A new John Pilger documentary is always a media event. For over four decades he has set the bar for incisive and intrepid investigative journalism. In The War You Don’t See, his latest, Pilger indicts the mainstream media for its responsibility in enabling wars by sanitizing its image and glorifying its aims.
4 thoughts on “The War You Don’t See”
I can’t watch the film :(
Readers will be very interested to see one of the most interesting parts of John Pilger’s latest documentary where he interviews Farn Unsworth, Head of News Gathering at the BBC. In her defence of why the BBC didn’t get it right how the case for waging a war on Iraq was being communicated, Unsworth pleaded that due to a lack of access it was not possible to verify all facts for getting an accurate picture. When Pilger asked why qualified technical specialists such as weapons expert Scott Ritter were rarely invited for comments, she argued that others were put on and hence we were listening to the voices of the others. A quick scrutiny will explain that she actually meant inviting John Bolton repeatedly as key weapons expert, lead diplomat and top foreign policy specialist on Iraq.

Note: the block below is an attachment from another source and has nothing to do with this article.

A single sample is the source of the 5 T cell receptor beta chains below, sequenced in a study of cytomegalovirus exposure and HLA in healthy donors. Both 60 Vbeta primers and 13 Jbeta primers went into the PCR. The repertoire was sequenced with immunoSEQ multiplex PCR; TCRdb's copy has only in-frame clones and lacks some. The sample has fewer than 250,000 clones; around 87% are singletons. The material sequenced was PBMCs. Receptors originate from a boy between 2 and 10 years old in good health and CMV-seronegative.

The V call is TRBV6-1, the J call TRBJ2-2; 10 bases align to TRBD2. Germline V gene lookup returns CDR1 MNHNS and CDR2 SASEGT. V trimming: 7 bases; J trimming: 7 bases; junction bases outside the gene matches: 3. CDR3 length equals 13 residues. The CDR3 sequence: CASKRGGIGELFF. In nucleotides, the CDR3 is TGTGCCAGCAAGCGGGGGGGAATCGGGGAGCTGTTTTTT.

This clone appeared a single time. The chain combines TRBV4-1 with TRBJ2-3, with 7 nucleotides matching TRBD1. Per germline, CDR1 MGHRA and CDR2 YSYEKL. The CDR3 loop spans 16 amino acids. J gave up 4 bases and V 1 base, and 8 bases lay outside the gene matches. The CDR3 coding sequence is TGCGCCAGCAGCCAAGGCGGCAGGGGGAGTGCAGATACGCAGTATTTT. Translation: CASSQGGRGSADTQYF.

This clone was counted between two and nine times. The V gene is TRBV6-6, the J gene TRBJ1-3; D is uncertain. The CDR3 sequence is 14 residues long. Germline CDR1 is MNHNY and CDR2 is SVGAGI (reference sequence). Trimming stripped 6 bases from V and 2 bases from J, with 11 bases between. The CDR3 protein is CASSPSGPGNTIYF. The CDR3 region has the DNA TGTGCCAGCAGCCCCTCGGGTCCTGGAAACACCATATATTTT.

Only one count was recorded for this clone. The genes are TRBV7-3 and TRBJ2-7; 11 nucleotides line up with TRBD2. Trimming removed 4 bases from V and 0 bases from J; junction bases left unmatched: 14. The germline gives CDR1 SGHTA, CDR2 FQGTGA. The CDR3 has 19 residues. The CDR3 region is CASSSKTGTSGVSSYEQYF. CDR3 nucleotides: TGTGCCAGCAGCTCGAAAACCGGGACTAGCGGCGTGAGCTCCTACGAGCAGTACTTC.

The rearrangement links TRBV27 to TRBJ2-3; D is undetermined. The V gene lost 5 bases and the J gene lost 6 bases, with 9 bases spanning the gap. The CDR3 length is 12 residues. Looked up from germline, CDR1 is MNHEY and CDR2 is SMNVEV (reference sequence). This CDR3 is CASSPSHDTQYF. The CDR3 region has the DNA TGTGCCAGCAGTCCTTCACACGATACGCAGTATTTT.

Trust is boasted to be the foundation of the BBC as it pledges to be independent, impartial and honest. However, the above examples draw attention to lapses where BBC has not risen up to secure straight, clear-cut answers for informing and educating the British public on how its government’s allies spend public money in Iraq. Its news producers should remain wary if part of their reporters risk becoming ‘mere passive processors of unchecked, second-hand material, much of it contrived by PR to serve some political or commercial interest. Not journalists, but churnalists’ complains award-winning reporter Nick Davies noting a general trend in the media where an ‘industry whose primary task is to filter out falsehood has become so vulnerable to manipulation that it is now involved in the mass production of falsehood, distortion and propaganda.’
Does BBC and other mainstream British media show the full picture when it comes to the war in Iraq, its real costs and far reaching consequences? At best it is selective and partial and at worst suffers from periodic bouts of amnesia and myopia. It seems as if BBC attempts to tiptoe its way around some issues, reporting it casually but without going into the depths of issues or discussing its possible implications.
Somebody please purchase the rights and post the film again.